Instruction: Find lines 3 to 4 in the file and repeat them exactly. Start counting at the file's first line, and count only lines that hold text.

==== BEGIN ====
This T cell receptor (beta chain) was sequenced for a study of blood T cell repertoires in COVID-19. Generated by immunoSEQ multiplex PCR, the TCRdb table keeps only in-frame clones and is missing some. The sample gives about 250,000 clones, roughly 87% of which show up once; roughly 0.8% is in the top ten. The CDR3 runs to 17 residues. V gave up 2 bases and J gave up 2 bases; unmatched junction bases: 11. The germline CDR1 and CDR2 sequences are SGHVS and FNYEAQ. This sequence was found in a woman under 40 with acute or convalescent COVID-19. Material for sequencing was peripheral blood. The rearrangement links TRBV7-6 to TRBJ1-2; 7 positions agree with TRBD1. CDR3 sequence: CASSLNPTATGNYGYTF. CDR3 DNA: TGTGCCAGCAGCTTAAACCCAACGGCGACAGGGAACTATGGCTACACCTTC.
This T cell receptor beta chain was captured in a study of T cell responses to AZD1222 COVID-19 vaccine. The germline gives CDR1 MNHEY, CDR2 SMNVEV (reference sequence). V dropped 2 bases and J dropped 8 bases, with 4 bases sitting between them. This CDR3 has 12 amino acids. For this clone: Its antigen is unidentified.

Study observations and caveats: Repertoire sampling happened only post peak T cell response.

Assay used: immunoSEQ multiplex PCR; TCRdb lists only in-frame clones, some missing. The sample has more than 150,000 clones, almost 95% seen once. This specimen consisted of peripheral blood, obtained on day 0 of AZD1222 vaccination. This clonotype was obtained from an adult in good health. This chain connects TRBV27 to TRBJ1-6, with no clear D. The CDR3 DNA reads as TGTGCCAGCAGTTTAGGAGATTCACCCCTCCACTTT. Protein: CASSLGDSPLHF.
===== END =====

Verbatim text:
Study observations and caveats: Repertoire sampling happened only post peak T cell response.

Assay used: immunoSEQ multiplex PCR; TCRdb lists only in-frame clones, some missing. The sample has more than 150,000 clones, almost 95% seen once. This specimen consisted of peripheral blood, obtained on day 0 of AZD1222 vaccination. This clonotype was obtained from an adult in good health. This chain connects TRBV27 to TRBJ1-6, with no clear D. The CDR3 DNA reads as TGTGCCAGCAGTTTAGGAGATTCACCCCTCCACTTT. Protein: CASSLGDSPLHF.